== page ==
Officials from both of the major parties desperately hoped to avoid drama over presidential candidates' debates during the 2016 campaign. So far, that's not going well -- by last night, both parties were embroiled in unexpected controversies.
Let's start with Republicans, where the lineup is set for tomorrow night's Fox News debate in Des Moines, Iowa, but the GOP frontrunner, at least for now, doesn't intend to show up.
Donald Trump said Tuesday that he "most likely" will not participate in Thursday night's FOX News-Google debate, citing the participation of "lightweight" Megyn Kelly as well as FOX's "wise-guy" press release poking fun at Trump's rhetoric. [...] After the press conference, Trump campaign manager Corey Lewandoski told reporters that the real estate mogul "will not be participating in the Fox debate" and that it is "not under negotiation."
As Rachel noted on the show last night, Trump has made similar threats before, though this one seems far more serious and the language used by his campaign is more categorical.
As the afternoon progressed, Fox responded by mocking Trump and refusing to consider his demands, which only seemed to harden the leading Republican candidate's position.
So now what happens? There's still time for Trump and Fox to work something out -- the GOP frontrunner said he'll only speak with News Corp. CEO Rupert Murdoch -- so it's probably best not to make any ironclad assumptions. Ted Cruz responded to the news by challenging Trump to a one-on-one debate with no moderator, but that's unlikely to happen, too.
Perhaps the more salient question is what effect a debate boycott would have on Trump's candidacy.
The potential for damage is real. Fox and some of Trump's rivals are effectively accusing him of cowardice, arguing that the frontrunner is afraid of tough questions. It's not an easy sell -- Trump has already participated in five other debates -- but if this gambit rattles confidence in his candidacy with just days remaining before the Iowa caucuses, this may prove to be a serious mistake.
Or maybe it won't. The fact remains that every time Trump has done something dangerous over the course of this campaign, even picking fights with Fox, it's had no effect on his standing. Perhaps Trump's instincts are more in tune with GOP voters' attitudes. Perhaps he's just incredibly lucky. It's become difficult to even guess how Republicans are going to respond to his antics.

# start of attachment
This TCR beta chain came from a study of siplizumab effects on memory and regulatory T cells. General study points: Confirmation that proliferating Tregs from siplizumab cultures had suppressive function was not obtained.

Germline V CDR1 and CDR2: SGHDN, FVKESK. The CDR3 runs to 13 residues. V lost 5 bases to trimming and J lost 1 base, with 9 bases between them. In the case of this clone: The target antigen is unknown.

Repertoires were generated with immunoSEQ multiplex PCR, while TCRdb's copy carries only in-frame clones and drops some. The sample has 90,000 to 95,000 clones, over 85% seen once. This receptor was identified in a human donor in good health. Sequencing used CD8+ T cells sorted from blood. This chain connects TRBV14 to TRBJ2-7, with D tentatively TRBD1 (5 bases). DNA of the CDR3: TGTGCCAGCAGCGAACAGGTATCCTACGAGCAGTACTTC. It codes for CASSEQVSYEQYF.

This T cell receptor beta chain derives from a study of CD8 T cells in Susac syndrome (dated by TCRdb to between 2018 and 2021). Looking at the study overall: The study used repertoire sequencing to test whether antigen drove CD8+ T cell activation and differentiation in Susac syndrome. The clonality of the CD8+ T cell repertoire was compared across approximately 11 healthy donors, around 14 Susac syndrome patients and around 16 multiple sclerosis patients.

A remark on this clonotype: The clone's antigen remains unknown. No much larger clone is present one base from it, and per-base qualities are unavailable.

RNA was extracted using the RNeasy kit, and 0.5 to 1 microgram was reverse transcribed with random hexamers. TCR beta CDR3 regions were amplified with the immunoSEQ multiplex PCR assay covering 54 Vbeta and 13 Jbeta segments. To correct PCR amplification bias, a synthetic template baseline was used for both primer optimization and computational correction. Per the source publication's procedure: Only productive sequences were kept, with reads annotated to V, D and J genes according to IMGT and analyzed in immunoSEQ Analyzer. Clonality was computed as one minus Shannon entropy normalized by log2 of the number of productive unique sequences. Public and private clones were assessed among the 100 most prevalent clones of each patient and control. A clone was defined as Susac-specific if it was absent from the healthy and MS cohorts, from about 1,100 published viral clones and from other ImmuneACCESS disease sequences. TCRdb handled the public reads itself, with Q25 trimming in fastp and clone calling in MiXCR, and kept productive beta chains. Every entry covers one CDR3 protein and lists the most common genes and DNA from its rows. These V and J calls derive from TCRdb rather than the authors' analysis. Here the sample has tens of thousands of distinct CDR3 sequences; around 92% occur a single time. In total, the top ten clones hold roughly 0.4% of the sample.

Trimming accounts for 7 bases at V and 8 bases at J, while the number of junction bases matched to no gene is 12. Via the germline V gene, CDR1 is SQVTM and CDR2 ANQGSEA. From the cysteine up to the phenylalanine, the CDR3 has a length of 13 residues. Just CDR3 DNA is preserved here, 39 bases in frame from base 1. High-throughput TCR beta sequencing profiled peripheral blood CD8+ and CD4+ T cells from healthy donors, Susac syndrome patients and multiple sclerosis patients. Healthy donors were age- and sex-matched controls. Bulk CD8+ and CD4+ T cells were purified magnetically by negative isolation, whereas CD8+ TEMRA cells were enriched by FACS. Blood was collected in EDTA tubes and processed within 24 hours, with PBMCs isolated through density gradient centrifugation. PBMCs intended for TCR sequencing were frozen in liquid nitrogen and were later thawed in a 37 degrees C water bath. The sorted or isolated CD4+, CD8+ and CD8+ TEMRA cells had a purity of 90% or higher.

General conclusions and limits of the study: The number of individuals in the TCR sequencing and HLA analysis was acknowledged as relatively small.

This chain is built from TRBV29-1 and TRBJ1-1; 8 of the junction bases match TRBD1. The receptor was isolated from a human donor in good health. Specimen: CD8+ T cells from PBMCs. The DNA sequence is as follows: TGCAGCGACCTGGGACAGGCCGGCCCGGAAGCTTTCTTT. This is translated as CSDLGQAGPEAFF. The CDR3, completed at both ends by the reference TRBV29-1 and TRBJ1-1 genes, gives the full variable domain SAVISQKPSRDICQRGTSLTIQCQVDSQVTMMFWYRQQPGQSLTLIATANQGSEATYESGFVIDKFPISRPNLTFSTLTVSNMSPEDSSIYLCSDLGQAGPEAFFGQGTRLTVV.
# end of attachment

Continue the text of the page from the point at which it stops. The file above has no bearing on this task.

It's worth remembering, though, that Trump's gamble is a calculated one: he's winning right now, and participating in a debate in which he spends two hours on the defensive is inherently dangerous. Maybe the hit he'd take from skipping tomorrow night's event would be less than the hit he'd take from the debate itself?
Of course, if Trump follows through and avoids the debate, this decision may very well get more attention than the debate itself.
As for Democrats, who've had months of consternation about the number and timing of their debates, the next gathering for Hillary Clinton, Bernie Sanders, and Martin O'Malley is scheduled for Feb. 11 -- after both the Iowa caucuses and New Hampshire primary. The Union Leader newspaper has been pushing to add a debate to the schedule, and yesterday it announced plans to host an unsanctioned debate on Feb. 4, just five days before the primary.
As Rachel explained on the show last night, the paper asked to partner with MSNBC for the event, and the network said Rachel and Chuck Todd would moderate. O'Malley quickly agreed to participate. The Clinton campaign, soon after, said she'd be there "if the other candidates agree." The Sanders campaign, however, hedged, and his communications director told us, "We will be working with the DNC and other campaigns to schedule additional debates," without commenting on the possible Feb. 4 event specifically.
So, will there be an additional Democratic debate next week? I honestly have no idea.